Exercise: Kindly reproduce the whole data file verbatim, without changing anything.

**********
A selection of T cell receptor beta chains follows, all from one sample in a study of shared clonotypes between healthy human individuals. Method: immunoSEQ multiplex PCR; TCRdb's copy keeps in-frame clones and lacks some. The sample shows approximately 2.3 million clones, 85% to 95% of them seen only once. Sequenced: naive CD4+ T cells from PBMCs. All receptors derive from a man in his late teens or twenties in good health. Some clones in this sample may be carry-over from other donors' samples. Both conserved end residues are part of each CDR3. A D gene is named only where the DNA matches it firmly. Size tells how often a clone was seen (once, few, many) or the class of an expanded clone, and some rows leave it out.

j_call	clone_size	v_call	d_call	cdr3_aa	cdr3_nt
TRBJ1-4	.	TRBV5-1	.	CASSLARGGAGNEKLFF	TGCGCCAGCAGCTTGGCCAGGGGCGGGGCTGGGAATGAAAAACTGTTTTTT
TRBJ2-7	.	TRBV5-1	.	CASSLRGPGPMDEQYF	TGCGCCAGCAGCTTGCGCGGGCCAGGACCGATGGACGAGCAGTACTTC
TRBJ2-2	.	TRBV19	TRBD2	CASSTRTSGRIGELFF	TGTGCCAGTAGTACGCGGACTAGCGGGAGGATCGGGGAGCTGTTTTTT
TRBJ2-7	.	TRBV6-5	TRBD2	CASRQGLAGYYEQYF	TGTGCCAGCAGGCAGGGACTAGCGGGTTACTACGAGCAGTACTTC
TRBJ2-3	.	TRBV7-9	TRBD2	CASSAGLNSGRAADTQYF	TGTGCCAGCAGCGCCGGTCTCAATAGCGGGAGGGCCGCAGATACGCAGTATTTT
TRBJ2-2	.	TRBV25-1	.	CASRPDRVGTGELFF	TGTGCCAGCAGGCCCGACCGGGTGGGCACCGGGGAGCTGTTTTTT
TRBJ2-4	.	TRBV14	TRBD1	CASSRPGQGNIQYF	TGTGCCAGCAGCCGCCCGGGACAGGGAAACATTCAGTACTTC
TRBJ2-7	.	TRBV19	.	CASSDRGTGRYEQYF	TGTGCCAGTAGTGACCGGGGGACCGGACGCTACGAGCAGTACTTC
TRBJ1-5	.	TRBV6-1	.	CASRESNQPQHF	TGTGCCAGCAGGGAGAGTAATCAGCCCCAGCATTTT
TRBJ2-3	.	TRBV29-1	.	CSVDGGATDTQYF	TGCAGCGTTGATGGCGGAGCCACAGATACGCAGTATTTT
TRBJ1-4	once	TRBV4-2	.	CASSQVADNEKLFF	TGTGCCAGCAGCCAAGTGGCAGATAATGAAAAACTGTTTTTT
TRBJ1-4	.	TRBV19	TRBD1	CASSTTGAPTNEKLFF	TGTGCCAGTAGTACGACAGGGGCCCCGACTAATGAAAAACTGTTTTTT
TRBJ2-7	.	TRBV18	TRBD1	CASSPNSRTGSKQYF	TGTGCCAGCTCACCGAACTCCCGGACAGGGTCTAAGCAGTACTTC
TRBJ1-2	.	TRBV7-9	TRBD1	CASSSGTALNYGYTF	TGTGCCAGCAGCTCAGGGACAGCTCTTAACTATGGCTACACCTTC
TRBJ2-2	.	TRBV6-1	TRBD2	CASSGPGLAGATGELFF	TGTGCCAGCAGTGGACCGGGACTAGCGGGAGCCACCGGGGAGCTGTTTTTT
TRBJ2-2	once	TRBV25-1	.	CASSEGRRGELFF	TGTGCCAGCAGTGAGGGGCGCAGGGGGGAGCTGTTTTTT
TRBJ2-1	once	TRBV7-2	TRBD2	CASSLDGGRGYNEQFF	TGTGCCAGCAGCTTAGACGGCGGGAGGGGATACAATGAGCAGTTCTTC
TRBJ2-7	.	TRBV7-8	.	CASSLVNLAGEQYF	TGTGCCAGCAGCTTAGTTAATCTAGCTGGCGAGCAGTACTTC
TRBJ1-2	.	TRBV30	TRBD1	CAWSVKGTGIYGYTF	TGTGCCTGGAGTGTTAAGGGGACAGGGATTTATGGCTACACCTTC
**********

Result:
A selection of T cell receptor beta chains follows, all from one sample in a study of shared clonotypes between healthy human individuals. Method: immunoSEQ multiplex PCR; TCRdb's copy keeps in-frame clones and lacks some. The sample shows approximately 2.3 million clones, 85% to 95% of them seen only once. Sequenced: naive CD4+ T cells from PBMCs. All receptors derive from a man in his late teens or twenties in good health. Some clones in this sample may be carry-over from other donors' samples. Both conserved end residues are part of each CDR3. A D gene is named only where the DNA matches it firmly. Size tells how often a clone was seen (once, few, many) or the class of an expanded clone, and some rows leave it out.

j_call	clone_size	v_call	d_call	cdr3_aa	cdr3_nt
TRBJ1-4	.	TRBV5-1	.	CASSLARGGAGNEKLFF	TGCGCCAGCAGCTTGGCCAGGGGCGGGGCTGGGAATGAAAAACTGTTTTTT
TRBJ2-7	.	TRBV5-1	.	CASSLRGPGPMDEQYF	TGCGCCAGCAGCTTGCGCGGGCCAGGACCGATGGACGAGCAGTACTTC
TRBJ2-2	.	TRBV19	TRBD2	CASSTRTSGRIGELFF	TGTGCCAGTAGTACGCGGACTAGCGGGAGGATCGGGGAGCTGTTTTTT
TRBJ2-7	.	TRBV6-5	TRBD2	CASRQGLAGYYEQYF	TGTGCCAGCAGGCAGGGACTAGCGGGTTACTACGAGCAGTACTTC
TRBJ2-3	.	TRBV7-9	TRBD2	CASSAGLNSGRAADTQYF	TGTGCCAGCAGCGCCGGTCTCAATAGCGGGAGGGCCGCAGATACGCAGTATTTT
TRBJ2-2	.	TRBV25-1	.	CASRPDRVGTGELFF	TGTGCCAGCAGGCCCGACCGGGTGGGCACCGGGGAGCTGTTTTTT
TRBJ2-4	.	TRBV14	TRBD1	CASSRPGQGNIQYF	TGTGCCAGCAGCCGCCCGGGACAGGGAAACATTCAGTACTTC
TRBJ2-7	.	TRBV19	.	CASSDRGTGRYEQYF	TGTGCCAGTAGTGACCGGGGGACCGGACGCTACGAGCAGTACTTC
TRBJ1-5	.	TRBV6-1	.	CASRESNQPQHF	TGTGCCAGCAGGGAGAGTAATCAGCCCCAGCATTTT
TRBJ2-3	.	TRBV29-1	.	CSVDGGATDTQYF	TGCAGCGTTGATGGCGGAGCCACAGATACGCAGTATTTT
TRBJ1-4	once	TRBV4-2	.	CASSQVADNEKLFF	TGTGCCAGCAGCCAAGTGGCAGATAATGAAAAACTGTTTTTT
TRBJ1-4	.	TRBV19	TRBD1	CASSTTGAPTNEKLFF	TGTGCCAGTAGTACGACAGGGGCCCCGACTAATGAAAAACTGTTTTTT
TRBJ2-7	.	TRBV18	TRBD1	CASSPNSRTGSKQYF	TGTGCCAGCTCACCGAACTCCCGGACAGGGTCTAAGCAGTACTTC
TRBJ1-2	.	TRBV7-9	TRBD1	CASSSGTALNYGYTF	TGTGCCAGCAGCTCAGGGACAGCTCTTAACTATGGCTACACCTTC
TRBJ2-2	.	TRBV6-1	TRBD2	CASSGPGLAGATGELFF	TGTGCCAGCAGTGGACCGGGACTAGCGGGAGCCACCGGGGAGCTGTTTTTT
TRBJ2-2	once	TRBV25-1	.	CASSEGRRGELFF	TGTGCCAGCAGTGAGGGGCGCAGGGGGGAGCTGTTTTTT
TRBJ2-1	once	TRBV7-2	TRBD2	CASSLDGGRGYNEQFF	TGTGCCAGCAGCTTAGACGGCGGGAGGGGATACAATGAGCAGTTCTTC
TRBJ2-7	.	TRBV7-8	.	CASSLVNLAGEQYF	TGTGCCAGCAGCTTAGTTAATCTAGCTGGCGAGCAGTACTTC
TRBJ1-2	.	TRBV30	TRBD1	CAWSVKGTGIYGYTF	TGTGCCTGGAGTGTTAAGGGGACAGGGATTTATGGCTACACCTTC